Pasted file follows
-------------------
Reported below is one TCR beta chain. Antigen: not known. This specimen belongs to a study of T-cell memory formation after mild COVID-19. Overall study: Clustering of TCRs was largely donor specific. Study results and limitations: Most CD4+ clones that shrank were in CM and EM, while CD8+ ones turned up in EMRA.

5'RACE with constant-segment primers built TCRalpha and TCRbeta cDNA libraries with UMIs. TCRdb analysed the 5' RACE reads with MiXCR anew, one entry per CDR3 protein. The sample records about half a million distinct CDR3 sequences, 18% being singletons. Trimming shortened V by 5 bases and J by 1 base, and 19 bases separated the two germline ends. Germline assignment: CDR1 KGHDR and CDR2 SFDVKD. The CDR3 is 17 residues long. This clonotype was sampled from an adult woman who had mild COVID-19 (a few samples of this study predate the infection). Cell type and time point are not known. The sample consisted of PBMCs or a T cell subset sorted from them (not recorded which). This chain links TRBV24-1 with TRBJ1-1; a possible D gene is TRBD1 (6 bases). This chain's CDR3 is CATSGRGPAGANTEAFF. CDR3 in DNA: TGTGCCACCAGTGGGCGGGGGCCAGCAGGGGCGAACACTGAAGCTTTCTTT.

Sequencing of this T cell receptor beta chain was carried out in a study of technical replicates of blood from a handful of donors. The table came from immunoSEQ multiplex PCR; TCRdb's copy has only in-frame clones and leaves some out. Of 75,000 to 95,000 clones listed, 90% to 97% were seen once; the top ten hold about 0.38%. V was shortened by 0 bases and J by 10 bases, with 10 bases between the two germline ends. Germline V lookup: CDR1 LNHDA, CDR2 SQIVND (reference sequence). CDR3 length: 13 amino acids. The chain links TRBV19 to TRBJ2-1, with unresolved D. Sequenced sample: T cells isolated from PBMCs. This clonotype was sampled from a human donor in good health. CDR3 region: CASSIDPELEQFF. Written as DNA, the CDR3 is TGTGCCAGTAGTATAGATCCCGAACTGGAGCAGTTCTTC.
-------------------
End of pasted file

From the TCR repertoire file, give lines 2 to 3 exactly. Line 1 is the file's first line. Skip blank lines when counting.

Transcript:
5'RACE with constant-segment primers built TCRalpha and TCRbeta cDNA libraries with UMIs. TCRdb analysed the 5' RACE reads with MiXCR anew, one entry per CDR3 protein. The sample records about half a million distinct CDR3 sequences, 18% being singletons. Trimming shortened V by 5 bases and J by 1 base, and 19 bases separated the two germline ends. Germline assignment: CDR1 KGHDR and CDR2 SFDVKD. The CDR3 is 17 residues long. This clonotype was sampled from an adult woman who had mild COVID-19 (a few samples of this study predate the infection). Cell type and time point are not known. The sample consisted of PBMCs or a T cell subset sorted from them (not recorded which). This chain links TRBV24-1 with TRBJ1-1; a possible D gene is TRBD1 (6 bases). This chain's CDR3 is CATSGRGPAGANTEAFF. CDR3 in DNA: TGTGCCACCAGTGGGCGGGGGCCAGCAGGGGCGAACACTGAAGCTTTCTTT.

Sequencing of this T cell receptor beta chain was carried out in a study of technical replicates of blood from a handful of donors. The table came from immunoSEQ multiplex PCR; TCRdb's copy has only in-frame clones and leaves some out. Of 75,000 to 95,000 clones listed, 90% to 97% were seen once; the top ten hold about 0.38%. V was shortened by 0 bases and J by 10 bases, with 10 bases between the two germline ends. Germline V lookup: CDR1 LNHDA, CDR2 SQIVND (reference sequence). CDR3 length: 13 amino acids. The chain links TRBV19 to TRBJ2-1, with unresolved D. Sequenced sample: T cells isolated from PBMCs. This clonotype was sampled from a human donor in good health. CDR3 region: CASSIDPELEQFF. Written as DNA, the CDR3 is TGTGCCAGTAGTATAGATCCCGAACTGGAGCAGTTCTTC.